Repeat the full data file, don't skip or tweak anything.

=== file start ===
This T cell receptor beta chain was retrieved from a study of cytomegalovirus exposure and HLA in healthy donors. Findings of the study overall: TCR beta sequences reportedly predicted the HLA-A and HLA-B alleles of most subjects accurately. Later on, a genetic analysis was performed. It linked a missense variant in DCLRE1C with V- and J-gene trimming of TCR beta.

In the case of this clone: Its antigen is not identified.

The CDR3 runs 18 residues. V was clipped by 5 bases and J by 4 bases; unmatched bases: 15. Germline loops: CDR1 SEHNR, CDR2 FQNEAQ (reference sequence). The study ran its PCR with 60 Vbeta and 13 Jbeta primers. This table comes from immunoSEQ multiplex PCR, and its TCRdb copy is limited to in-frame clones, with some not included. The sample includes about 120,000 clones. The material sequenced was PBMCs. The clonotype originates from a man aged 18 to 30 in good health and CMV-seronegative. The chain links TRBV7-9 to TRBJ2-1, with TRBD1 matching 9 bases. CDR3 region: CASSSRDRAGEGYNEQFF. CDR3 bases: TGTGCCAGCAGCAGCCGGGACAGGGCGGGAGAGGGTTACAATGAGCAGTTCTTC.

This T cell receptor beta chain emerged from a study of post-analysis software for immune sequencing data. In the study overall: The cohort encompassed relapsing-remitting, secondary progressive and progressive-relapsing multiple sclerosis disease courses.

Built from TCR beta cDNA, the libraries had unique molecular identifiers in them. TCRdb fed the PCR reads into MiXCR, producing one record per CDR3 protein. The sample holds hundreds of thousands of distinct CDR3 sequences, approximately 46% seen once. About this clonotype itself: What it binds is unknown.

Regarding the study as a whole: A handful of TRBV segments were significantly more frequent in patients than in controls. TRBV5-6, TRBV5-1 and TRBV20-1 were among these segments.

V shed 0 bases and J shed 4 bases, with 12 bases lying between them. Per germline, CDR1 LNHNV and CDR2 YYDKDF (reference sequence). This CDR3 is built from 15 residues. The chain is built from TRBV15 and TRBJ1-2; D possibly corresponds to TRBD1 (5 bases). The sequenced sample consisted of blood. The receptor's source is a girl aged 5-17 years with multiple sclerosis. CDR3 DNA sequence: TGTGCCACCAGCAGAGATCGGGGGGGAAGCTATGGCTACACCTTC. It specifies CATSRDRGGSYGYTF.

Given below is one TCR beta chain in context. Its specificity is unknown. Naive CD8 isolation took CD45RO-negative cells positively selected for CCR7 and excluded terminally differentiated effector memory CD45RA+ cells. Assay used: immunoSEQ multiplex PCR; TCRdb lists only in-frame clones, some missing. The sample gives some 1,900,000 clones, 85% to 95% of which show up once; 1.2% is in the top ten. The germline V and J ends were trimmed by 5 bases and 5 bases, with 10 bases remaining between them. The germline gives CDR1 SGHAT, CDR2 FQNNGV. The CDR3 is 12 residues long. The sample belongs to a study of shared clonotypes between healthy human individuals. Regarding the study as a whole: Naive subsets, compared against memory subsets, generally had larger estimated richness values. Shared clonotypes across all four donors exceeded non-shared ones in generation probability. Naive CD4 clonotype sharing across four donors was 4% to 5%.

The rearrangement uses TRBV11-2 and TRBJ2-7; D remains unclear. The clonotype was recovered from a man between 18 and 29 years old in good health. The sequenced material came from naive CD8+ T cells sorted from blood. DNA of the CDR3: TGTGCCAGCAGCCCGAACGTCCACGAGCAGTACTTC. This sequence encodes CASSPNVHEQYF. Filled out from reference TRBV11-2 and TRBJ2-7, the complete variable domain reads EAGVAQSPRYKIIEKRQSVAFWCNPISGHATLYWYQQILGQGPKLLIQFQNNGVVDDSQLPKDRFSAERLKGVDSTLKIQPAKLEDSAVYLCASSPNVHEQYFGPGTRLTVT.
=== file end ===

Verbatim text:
This T cell receptor beta chain was retrieved from a study of cytomegalovirus exposure and HLA in healthy donors. Findings of the study overall: TCR beta sequences reportedly predicted the HLA-A and HLA-B alleles of most subjects accurately. Later on, a genetic analysis was performed. It linked a missense variant in DCLRE1C with V- and J-gene trimming of TCR beta.

In the case of this clone: Its antigen is not identified.

The CDR3 runs 18 residues. V was clipped by 5 bases and J by 4 bases; unmatched bases: 15. Germline loops: CDR1 SEHNR, CDR2 FQNEAQ (reference sequence). The study ran its PCR with 60 Vbeta and 13 Jbeta primers. This table comes from immunoSEQ multiplex PCR, and its TCRdb copy is limited to in-frame clones, with some not included. The sample includes about 120,000 clones. The material sequenced was PBMCs. The clonotype originates from a man aged 18 to 30 in good health and CMV-seronegative. The chain links TRBV7-9 to TRBJ2-1, with TRBD1 matching 9 bases. CDR3 region: CASSSRDRAGEGYNEQFF. CDR3 bases: TGTGCCAGCAGCAGCCGGGACAGGGCGGGAGAGGGTTACAATGAGCAGTTCTTC.

This T cell receptor beta chain emerged from a study of post-analysis software for immune sequencing data. In the study overall: The cohort encompassed relapsing-remitting, secondary progressive and progressive-relapsing multiple sclerosis disease courses.

Built from TCR beta cDNA, the libraries had unique molecular identifiers in them. TCRdb fed the PCR reads into MiXCR, producing one record per CDR3 protein. The sample holds hundreds of thousands of distinct CDR3 sequences, approximately 46% seen once. About this clonotype itself: What it binds is unknown.

Regarding the study as a whole: A handful of TRBV segments were significantly more frequent in patients than in controls. TRBV5-6, TRBV5-1 and TRBV20-1 were among these segments.

V shed 0 bases and J shed 4 bases, with 12 bases lying between them. Per germline, CDR1 LNHNV and CDR2 YYDKDF (reference sequence). This CDR3 is built from 15 residues. The chain is built from TRBV15 and TRBJ1-2; D possibly corresponds to TRBD1 (5 bases). The sequenced sample consisted of blood. The receptor's source is a girl aged 5-17 years with multiple sclerosis. CDR3 DNA sequence: TGTGCCACCAGCAGAGATCGGGGGGGAAGCTATGGCTACACCTTC. It specifies CATSRDRGGSYGYTF.

Given below is one TCR beta chain in context. Its specificity is unknown. Naive CD8 isolation took CD45RO-negative cells positively selected for CCR7 and excluded terminally differentiated effector memory CD45RA+ cells. Assay used: immunoSEQ multiplex PCR; TCRdb lists only in-frame clones, some missing. The sample gives some 1,900,000 clones, 85% to 95% of which show up once; 1.2% is in the top ten. The germline V and J ends were trimmed by 5 bases and 5 bases, with 10 bases remaining between them. The germline gives CDR1 SGHAT, CDR2 FQNNGV. The CDR3 is 12 residues long. The sample belongs to a study of shared clonotypes between healthy human individuals. Regarding the study as a whole: Naive subsets, compared against memory subsets, generally had larger estimated richness values. Shared clonotypes across all four donors exceeded non-shared ones in generation probability. Naive CD4 clonotype sharing across four donors was 4% to 5%.

The rearrangement uses TRBV11-2 and TRBJ2-7; D remains unclear. The clonotype was recovered from a man between 18 and 29 years old in good health. The sequenced material came from naive CD8+ T cells sorted from blood. DNA of the CDR3: TGTGCCAGCAGCCCGAACGTCCACGAGCAGTACTTC. This sequence encodes CASSPNVHEQYF. Filled out from reference TRBV11-2 and TRBJ2-7, the complete variable domain reads EAGVAQSPRYKIIEKRQSVAFWCNPISGHATLYWYQQILGQGPKLLIQFQNNGVVDDSQLPKDRFSAERLKGVDSTLKIQPAKLEDSAVYLCASSPNVHEQYFGPGTRLTVT.